Providing a safe and healthy environment is a primary concern of Center staff. The Center is inspected by a Health and Safety Inspector from the Town of Plymouth in order to meet state licensing regulations. Care must be taken regarding natural materials in the playgrounds and used in the classrooms. The Center playground is maintained by the University’s Physical Plant Grounds crew and the Center is cleaned on a daily basis by the University’s Physical Plant Building Maintenance crew. Center staff do frequent classroom and playground safety checks and any concerns are dealt with immediately.
Each classroom and the Center office are equipped with a “panic alarm” in which Center staff is able to call for emergency assistance, if needed.
Drugs, alcohol, weapons and any other significant hazard that poses a risk to children and adults are prohibited.
The staff is trained in disaster preparedness and emergency evacuation procedures. The Center engages in monthly fire drills/evacuation procedures and practices other emergency procedures at least yearly. Evacuation procedures are posted on classroom emergency exits.
The Center for Young Children and Families Suspected Child Abuse policy is based on the premise that it is the responsibility of the entire Center community to do what it can, within the law, to protect all of its children from any episode of child abuse originating from any source. It is a state mandate that anyone who works directly with children and suspects abuse must file a report.
The community should understand that in making a report of suspected child abuse, no definitive judgment is being made by CYCF personnel, that in fact any abuse has taken place. The community should be aware that all suspected child abuse reports made from the CYCF go immediately to DCYF. Their trained personnel decide whether evidence exists to continue an investigation or to drop it.
At the same time, the CYCF does train all its teachers in knowing what might or might not appear to be suspected abuse. In this way, only responsible reporting of suspected abuse is made.
At the CYCF, all those who come into contact with children must be cleared through the State of NH by submission of a Criminal Records check.
A health form completed by a licensed physician must be submitted before a child’s entrance into the program. It is the responsibility of the family to maintain up-to-date health and registration records at the Center. Please notify the Center in writing if there are any changes in your child’s medical status, such as the development of allergies or receiving an immunization.
Children attending the program are expected to be able to participate comfortably in all components of the program, both indoors and outdoors.
Cooking is a frequent part of the curriculum. Please notify your child’s teacher and the director in writing if there are certain foods your child cannot eat because of medical, religious, or cultural reasons. If a child needs to follow a special diet for medical reasons, please provide a note from your doctor giving details of the foods to be avoided.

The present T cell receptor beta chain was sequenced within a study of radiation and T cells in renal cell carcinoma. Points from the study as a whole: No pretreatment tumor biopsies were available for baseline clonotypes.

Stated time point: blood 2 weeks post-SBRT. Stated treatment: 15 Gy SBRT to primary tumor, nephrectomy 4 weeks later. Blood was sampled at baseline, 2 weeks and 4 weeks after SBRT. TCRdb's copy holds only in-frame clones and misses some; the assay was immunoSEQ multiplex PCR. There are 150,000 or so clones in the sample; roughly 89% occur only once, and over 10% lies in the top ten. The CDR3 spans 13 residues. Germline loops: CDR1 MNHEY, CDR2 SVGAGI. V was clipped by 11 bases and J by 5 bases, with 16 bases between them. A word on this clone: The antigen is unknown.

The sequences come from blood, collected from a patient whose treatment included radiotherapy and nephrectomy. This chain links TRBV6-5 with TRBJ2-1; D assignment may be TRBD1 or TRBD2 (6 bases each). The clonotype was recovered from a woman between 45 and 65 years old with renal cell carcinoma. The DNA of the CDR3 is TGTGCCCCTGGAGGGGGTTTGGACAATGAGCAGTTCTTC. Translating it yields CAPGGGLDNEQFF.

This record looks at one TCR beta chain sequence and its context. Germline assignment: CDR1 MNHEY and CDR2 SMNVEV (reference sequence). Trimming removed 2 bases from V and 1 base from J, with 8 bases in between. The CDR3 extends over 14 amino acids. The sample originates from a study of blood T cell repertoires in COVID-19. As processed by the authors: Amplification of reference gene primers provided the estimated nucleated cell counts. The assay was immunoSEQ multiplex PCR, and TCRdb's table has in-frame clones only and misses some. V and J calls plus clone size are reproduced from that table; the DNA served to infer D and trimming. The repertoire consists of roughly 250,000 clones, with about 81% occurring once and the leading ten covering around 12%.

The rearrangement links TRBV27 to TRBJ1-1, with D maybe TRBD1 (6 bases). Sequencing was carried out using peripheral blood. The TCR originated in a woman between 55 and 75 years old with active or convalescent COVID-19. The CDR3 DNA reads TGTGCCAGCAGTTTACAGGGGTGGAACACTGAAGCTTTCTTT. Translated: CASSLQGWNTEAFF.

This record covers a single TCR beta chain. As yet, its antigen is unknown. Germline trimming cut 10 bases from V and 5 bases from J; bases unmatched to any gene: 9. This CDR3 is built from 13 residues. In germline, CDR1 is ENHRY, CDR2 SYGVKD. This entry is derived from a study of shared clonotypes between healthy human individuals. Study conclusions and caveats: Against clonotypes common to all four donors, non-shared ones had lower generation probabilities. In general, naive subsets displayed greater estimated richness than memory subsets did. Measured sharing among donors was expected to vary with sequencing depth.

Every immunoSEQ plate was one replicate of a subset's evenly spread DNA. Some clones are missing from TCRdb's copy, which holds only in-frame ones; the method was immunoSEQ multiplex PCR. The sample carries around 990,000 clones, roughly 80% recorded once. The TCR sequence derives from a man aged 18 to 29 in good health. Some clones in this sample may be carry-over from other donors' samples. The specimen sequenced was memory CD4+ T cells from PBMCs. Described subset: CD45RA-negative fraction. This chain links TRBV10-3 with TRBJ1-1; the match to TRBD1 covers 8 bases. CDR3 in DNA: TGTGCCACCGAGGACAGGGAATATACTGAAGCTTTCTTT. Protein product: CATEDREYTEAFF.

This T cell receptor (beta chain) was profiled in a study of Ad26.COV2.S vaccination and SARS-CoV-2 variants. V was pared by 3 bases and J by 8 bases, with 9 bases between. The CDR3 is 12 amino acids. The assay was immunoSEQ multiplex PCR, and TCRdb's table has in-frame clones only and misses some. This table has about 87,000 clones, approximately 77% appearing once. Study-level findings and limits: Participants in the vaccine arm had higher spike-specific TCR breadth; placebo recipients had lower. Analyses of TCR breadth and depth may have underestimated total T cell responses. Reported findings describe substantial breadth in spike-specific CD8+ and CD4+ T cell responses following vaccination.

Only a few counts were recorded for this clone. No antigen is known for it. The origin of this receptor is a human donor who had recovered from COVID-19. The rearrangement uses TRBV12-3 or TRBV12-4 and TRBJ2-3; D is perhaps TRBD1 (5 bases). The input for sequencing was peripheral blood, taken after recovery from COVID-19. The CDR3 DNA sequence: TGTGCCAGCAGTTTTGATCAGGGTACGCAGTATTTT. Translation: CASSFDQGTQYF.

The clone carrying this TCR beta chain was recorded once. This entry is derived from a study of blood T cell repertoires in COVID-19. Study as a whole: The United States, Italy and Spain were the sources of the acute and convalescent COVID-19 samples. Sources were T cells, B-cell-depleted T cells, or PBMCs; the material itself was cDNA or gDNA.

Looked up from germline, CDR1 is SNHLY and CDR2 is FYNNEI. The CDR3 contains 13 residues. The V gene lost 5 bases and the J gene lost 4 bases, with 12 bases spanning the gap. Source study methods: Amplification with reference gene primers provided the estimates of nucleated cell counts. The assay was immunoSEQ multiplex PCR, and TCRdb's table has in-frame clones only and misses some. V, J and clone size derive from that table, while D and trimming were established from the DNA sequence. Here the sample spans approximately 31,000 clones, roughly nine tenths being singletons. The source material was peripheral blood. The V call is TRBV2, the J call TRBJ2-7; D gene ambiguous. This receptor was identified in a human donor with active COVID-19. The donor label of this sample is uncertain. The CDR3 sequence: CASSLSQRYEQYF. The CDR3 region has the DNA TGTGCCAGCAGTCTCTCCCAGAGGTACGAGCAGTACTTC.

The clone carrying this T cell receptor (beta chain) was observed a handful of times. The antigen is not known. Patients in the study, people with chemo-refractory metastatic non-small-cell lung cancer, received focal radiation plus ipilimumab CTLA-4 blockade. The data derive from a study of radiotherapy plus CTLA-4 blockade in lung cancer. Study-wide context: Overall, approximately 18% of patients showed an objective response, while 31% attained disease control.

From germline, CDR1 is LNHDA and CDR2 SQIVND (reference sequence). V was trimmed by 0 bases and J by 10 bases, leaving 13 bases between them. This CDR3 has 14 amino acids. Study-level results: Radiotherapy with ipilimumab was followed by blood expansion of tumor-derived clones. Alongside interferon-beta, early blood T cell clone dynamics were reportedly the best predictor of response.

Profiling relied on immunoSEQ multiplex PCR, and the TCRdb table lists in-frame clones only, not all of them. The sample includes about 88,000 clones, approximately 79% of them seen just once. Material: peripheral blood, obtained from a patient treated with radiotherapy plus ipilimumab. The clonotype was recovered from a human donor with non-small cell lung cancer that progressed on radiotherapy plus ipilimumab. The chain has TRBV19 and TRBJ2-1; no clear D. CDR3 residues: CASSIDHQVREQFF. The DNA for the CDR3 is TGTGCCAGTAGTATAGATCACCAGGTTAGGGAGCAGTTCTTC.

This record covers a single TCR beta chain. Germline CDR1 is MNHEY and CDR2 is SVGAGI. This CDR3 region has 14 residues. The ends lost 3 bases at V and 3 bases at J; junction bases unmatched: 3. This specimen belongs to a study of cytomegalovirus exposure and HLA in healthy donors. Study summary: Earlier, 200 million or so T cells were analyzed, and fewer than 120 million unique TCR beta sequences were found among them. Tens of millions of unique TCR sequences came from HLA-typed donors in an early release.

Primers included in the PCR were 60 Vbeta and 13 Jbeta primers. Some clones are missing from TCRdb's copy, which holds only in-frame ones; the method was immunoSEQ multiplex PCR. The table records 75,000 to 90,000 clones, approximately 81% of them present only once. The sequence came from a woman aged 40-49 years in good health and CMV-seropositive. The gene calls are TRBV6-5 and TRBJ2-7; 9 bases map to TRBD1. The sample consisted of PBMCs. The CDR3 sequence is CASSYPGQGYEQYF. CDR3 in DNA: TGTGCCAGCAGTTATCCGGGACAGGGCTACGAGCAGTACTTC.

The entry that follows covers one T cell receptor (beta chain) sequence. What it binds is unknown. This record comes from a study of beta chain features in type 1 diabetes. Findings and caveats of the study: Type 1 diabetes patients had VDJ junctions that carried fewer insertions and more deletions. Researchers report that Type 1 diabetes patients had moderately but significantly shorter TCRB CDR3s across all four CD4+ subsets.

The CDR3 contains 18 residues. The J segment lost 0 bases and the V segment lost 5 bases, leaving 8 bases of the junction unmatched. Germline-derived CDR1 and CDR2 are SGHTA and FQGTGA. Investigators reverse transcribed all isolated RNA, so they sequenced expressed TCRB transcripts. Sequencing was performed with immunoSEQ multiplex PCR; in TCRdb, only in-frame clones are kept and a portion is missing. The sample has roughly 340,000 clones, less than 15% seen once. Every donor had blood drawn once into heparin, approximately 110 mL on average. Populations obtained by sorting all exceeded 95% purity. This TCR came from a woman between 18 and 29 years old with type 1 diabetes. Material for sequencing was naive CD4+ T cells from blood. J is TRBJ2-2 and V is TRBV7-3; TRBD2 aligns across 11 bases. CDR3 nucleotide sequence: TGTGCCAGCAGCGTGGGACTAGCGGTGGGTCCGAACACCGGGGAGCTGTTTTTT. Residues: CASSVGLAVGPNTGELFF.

We try to take the children outside every day, unless there is severe weather. The general rule is that if a child is well enough to come to the Center, he/she is well enough to go outside. However, if the family or teacher(s) have good reasons for not wanting the child outside that day, it must be discussed with the director before any decisions are made.
We believe that it is important for young children to be able to share their excitement about their birthdays with their friends at the Center. Children whose birthdays occur during the summer months when the Center is closed are welcome to celebrate their “half-birthday” at the Center.
We highly encourage families to help their child pick a favorite book that can be shared with the group as their birthday celebration. If you would like to bring in a food item to celebrate your child’s birthday, you must consult your child’s classroom teacher. They will give you a list of foods that would be acceptable. Due to food allergies and family food preferences, we ask that you confer with the teachers and only bring in food items that are on the provided list. In line with accreditation standards, all foods that come from home for sharing must be either whole fruits or commercially prepared packaged foods in factory-sealed containers. If you plan on bringing something in, please notify the program one week before the event.
For safety reasons, balloons should not be sent or brought in to the Center. Balloons present a serious choking hazard to young children. Mylar balloons are safe, but if let go, they pose a problem with the ceiling fans.